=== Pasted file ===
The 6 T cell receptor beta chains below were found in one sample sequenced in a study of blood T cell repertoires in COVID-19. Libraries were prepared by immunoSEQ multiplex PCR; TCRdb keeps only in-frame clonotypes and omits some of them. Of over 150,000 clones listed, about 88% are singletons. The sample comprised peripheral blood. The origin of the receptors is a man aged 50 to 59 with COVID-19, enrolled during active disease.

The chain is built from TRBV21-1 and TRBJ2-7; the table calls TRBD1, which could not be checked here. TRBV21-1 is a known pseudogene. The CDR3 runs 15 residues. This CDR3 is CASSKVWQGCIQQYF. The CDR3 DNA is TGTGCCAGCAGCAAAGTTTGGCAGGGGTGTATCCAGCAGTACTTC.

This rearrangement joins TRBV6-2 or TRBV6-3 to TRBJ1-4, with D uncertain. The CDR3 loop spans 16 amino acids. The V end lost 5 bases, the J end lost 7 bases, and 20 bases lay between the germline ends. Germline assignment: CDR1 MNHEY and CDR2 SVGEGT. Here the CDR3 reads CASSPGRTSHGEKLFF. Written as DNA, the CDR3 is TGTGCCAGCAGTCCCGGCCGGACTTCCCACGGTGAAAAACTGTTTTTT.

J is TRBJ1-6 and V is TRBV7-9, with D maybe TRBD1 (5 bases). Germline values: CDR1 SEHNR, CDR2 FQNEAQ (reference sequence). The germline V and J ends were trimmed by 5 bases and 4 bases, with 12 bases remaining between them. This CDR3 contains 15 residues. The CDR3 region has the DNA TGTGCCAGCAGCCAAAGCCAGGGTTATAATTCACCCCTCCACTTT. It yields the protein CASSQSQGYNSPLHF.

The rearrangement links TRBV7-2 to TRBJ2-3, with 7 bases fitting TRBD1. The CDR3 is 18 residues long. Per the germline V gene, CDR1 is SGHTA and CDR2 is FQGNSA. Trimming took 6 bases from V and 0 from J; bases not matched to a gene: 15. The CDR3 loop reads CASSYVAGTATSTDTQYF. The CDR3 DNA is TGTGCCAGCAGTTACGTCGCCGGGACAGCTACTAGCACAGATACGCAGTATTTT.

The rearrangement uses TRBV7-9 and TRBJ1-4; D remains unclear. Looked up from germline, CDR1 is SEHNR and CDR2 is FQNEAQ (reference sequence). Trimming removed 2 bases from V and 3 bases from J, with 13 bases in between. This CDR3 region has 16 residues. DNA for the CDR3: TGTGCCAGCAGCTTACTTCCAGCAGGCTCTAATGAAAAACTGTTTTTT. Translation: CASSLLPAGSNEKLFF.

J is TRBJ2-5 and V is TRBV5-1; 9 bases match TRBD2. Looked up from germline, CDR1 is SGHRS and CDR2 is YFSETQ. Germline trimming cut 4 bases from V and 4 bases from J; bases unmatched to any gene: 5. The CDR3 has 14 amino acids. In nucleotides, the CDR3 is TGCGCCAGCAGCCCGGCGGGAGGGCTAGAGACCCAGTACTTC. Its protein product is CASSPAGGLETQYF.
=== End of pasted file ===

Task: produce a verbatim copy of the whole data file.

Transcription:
The 6 T cell receptor beta chains below were found in one sample sequenced in a study of blood T cell repertoires in COVID-19. Libraries were prepared by immunoSEQ multiplex PCR; TCRdb keeps only in-frame clonotypes and omits some of them. Of over 150,000 clones listed, about 88% are singletons. The sample comprised peripheral blood. The origin of the receptors is a man aged 50 to 59 with COVID-19, enrolled during active disease.

The chain is built from TRBV21-1 and TRBJ2-7; the table calls TRBD1, which could not be checked here. TRBV21-1 is a known pseudogene. The CDR3 runs 15 residues. This CDR3 is CASSKVWQGCIQQYF. The CDR3 DNA is TGTGCCAGCAGCAAAGTTTGGCAGGGGTGTATCCAGCAGTACTTC.

This rearrangement joins TRBV6-2 or TRBV6-3 to TRBJ1-4, with D uncertain. The CDR3 loop spans 16 amino acids. The V end lost 5 bases, the J end lost 7 bases, and 20 bases lay between the germline ends. Germline assignment: CDR1 MNHEY and CDR2 SVGEGT. Here the CDR3 reads CASSPGRTSHGEKLFF. Written as DNA, the CDR3 is TGTGCCAGCAGTCCCGGCCGGACTTCCCACGGTGAAAAACTGTTTTTT.

J is TRBJ1-6 and V is TRBV7-9, with D maybe TRBD1 (5 bases). Germline values: CDR1 SEHNR, CDR2 FQNEAQ (reference sequence). The germline V and J ends were trimmed by 5 bases and 4 bases, with 12 bases remaining between them. This CDR3 contains 15 residues. The CDR3 region has the DNA TGTGCCAGCAGCCAAAGCCAGGGTTATAATTCACCCCTCCACTTT. It yields the protein CASSQSQGYNSPLHF.

The rearrangement links TRBV7-2 to TRBJ2-3, with 7 bases fitting TRBD1. The CDR3 is 18 residues long. Per the germline V gene, CDR1 is SGHTA and CDR2 is FQGNSA. Trimming took 6 bases from V and 0 from J; bases not matched to a gene: 15. The CDR3 loop reads CASSYVAGTATSTDTQYF. The CDR3 DNA is TGTGCCAGCAGTTACGTCGCCGGGACAGCTACTAGCACAGATACGCAGTATTTT.

The rearrangement uses TRBV7-9 and TRBJ1-4; D remains unclear. Looked up from germline, CDR1 is SEHNR and CDR2 is FQNEAQ (reference sequence). Trimming removed 2 bases from V and 3 bases from J, with 13 bases in between. This CDR3 region has 16 residues. DNA for the CDR3: TGTGCCAGCAGCTTACTTCCAGCAGGCTCTAATGAAAAACTGTTTTTT. Translation: CASSLLPAGSNEKLFF.

J is TRBJ2-5 and V is TRBV5-1; 9 bases match TRBD2. Looked up from germline, CDR1 is SGHRS and CDR2 is YFSETQ. Germline trimming cut 4 bases from V and 4 bases from J; bases unmatched to any gene: 5. The CDR3 has 14 amino acids. In nucleotides, the CDR3 is TGCGCCAGCAGCCCGGCGGGAGGGCTAGAGACCCAGTACTTC. Its protein product is CASSPAGGLETQYF.